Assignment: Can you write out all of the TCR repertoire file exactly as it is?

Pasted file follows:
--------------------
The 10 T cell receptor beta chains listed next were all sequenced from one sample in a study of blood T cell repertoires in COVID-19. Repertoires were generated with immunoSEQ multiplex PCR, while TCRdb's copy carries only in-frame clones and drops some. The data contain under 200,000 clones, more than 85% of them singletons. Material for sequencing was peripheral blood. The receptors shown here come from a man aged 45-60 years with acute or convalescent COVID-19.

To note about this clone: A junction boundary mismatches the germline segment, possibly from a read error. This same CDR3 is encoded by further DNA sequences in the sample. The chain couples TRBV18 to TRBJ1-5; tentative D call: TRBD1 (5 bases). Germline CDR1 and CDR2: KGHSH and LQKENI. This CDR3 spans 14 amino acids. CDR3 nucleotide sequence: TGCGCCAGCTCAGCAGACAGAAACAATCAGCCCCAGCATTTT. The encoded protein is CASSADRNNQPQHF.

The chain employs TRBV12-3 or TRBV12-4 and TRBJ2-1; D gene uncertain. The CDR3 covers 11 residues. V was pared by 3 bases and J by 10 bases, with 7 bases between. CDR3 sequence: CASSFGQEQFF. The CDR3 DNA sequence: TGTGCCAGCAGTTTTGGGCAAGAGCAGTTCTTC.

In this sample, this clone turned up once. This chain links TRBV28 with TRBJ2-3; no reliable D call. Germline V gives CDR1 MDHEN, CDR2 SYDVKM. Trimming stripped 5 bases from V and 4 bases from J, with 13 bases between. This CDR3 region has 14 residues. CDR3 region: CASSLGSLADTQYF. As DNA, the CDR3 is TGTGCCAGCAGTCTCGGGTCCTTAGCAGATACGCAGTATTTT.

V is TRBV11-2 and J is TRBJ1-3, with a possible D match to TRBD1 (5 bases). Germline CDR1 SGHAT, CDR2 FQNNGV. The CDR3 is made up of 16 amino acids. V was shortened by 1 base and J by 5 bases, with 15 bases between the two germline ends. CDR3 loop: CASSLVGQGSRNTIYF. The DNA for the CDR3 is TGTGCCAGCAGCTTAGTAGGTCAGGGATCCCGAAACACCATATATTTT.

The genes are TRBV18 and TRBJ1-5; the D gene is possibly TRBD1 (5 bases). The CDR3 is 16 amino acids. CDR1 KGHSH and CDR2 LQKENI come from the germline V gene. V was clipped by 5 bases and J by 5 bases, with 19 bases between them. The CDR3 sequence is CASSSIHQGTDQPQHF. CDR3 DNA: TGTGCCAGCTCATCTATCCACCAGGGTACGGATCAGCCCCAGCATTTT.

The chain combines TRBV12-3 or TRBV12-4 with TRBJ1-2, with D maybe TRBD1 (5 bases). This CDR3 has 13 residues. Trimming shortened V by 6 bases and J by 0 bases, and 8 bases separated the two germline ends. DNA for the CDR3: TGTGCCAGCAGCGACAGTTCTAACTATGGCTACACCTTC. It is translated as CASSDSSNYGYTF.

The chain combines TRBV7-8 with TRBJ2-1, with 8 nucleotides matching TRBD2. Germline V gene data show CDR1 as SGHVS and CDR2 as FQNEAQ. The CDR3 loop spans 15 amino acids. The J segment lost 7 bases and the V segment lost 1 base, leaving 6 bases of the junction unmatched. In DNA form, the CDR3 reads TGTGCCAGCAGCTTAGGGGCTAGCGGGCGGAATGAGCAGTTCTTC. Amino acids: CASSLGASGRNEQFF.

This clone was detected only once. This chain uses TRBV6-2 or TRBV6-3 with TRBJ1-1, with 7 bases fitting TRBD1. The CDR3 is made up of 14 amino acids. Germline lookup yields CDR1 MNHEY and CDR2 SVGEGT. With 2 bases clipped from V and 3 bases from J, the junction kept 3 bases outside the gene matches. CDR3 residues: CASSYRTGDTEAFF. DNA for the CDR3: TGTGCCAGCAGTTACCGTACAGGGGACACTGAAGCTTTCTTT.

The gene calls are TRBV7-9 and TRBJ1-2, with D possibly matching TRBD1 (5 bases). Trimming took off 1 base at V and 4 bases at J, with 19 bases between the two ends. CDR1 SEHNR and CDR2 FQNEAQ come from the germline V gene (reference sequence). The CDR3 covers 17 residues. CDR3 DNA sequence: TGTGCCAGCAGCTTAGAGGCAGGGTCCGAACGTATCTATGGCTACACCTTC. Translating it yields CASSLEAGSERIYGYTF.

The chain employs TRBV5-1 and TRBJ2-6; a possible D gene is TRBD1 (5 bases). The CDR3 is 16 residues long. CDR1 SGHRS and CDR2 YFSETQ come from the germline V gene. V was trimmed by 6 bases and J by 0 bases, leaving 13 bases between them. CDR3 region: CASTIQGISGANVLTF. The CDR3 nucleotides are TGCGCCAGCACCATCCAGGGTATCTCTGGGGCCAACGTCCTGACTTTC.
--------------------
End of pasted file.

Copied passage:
The 10 T cell receptor beta chains listed next were all sequenced from one sample in a study of blood T cell repertoires in COVID-19. Repertoires were generated with immunoSEQ multiplex PCR, while TCRdb's copy carries only in-frame clones and drops some. The data contain under 200,000 clones, more than 85% of them singletons. Material for sequencing was peripheral blood. The receptors shown here come from a man aged 45-60 years with acute or convalescent COVID-19.

To note about this clone: A junction boundary mismatches the germline segment, possibly from a read error. This same CDR3 is encoded by further DNA sequences in the sample. The chain couples TRBV18 to TRBJ1-5; tentative D call: TRBD1 (5 bases). Germline CDR1 and CDR2: KGHSH and LQKENI. This CDR3 spans 14 amino acids. CDR3 nucleotide sequence: TGCGCCAGCTCAGCAGACAGAAACAATCAGCCCCAGCATTTT. The encoded protein is CASSADRNNQPQHF.

The chain employs TRBV12-3 or TRBV12-4 and TRBJ2-1; D gene uncertain. The CDR3 covers 11 residues. V was pared by 3 bases and J by 10 bases, with 7 bases between. CDR3 sequence: CASSFGQEQFF. The CDR3 DNA sequence: TGTGCCAGCAGTTTTGGGCAAGAGCAGTTCTTC.

In this sample, this clone turned up once. This chain links TRBV28 with TRBJ2-3; no reliable D call. Germline V gives CDR1 MDHEN, CDR2 SYDVKM. Trimming stripped 5 bases from V and 4 bases from J, with 13 bases between. This CDR3 region has 14 residues. CDR3 region: CASSLGSLADTQYF. As DNA, the CDR3 is TGTGCCAGCAGTCTCGGGTCCTTAGCAGATACGCAGTATTTT.

V is TRBV11-2 and J is TRBJ1-3, with a possible D match to TRBD1 (5 bases). Germline CDR1 SGHAT, CDR2 FQNNGV. The CDR3 is made up of 16 amino acids. V was shortened by 1 base and J by 5 bases, with 15 bases between the two germline ends. CDR3 loop: CASSLVGQGSRNTIYF. The DNA for the CDR3 is TGTGCCAGCAGCTTAGTAGGTCAGGGATCCCGAAACACCATATATTTT.

The genes are TRBV18 and TRBJ1-5; the D gene is possibly TRBD1 (5 bases). The CDR3 is 16 amino acids. CDR1 KGHSH and CDR2 LQKENI come from the germline V gene. V was clipped by 5 bases and J by 5 bases, with 19 bases between them. The CDR3 sequence is CASSSIHQGTDQPQHF. CDR3 DNA: TGTGCCAGCTCATCTATCCACCAGGGTACGGATCAGCCCCAGCATTTT.

The chain combines TRBV12-3 or TRBV12-4 with TRBJ1-2, with D maybe TRBD1 (5 bases). This CDR3 has 13 residues. Trimming shortened V by 6 bases and J by 0 bases, and 8 bases separated the two germline ends. DNA for the CDR3: TGTGCCAGCAGCGACAGTTCTAACTATGGCTACACCTTC. It is translated as CASSDSSNYGYTF.

The chain combines TRBV7-8 with TRBJ2-1, with 8 nucleotides matching TRBD2. Germline V gene data show CDR1 as SGHVS and CDR2 as FQNEAQ. The CDR3 loop spans 15 amino acids. The J segment lost 7 bases and the V segment lost 1 base, leaving 6 bases of the junction unmatched. In DNA form, the CDR3 reads TGTGCCAGCAGCTTAGGGGCTAGCGGGCGGAATGAGCAGTTCTTC. Amino acids: CASSLGASGRNEQFF.

This clone was detected only once. This chain uses TRBV6-2 or TRBV6-3 with TRBJ1-1, with 7 bases fitting TRBD1. The CDR3 is made up of 14 amino acids. Germline lookup yields CDR1 MNHEY and CDR2 SVGEGT. With 2 bases clipped from V and 3 bases from J, the junction kept 3 bases outside the gene matches. CDR3 residues: CASSYRTGDTEAFF. DNA for the CDR3: TGTGCCAGCAGTTACCGTACAGGGGACACTGAAGCTTTCTTT.

The gene calls are TRBV7-9 and TRBJ1-2, with D possibly matching TRBD1 (5 bases). Trimming took off 1 base at V and 4 bases at J, with 19 bases between the two ends. CDR1 SEHNR and CDR2 FQNEAQ come from the germline V gene (reference sequence). The CDR3 covers 17 residues. CDR3 DNA sequence: TGTGCCAGCAGCTTAGAGGCAGGGTCCGAACGTATCTATGGCTACACCTTC. Translating it yields CASSLEAGSERIYGYTF.

The chain employs TRBV5-1 and TRBJ2-6; a possible D gene is TRBD1 (5 bases). The CDR3 is 16 residues long. CDR1 SGHRS and CDR2 YFSETQ come from the germline V gene. V was trimmed by 6 bases and J by 0 bases, leaving 13 bases between them. CDR3 region: CASTIQGISGANVLTF. The CDR3 nucleotides are TGCGCCAGCACCATCCAGGGTATCTCTGGGGCCAACGTCCTGACTTTC.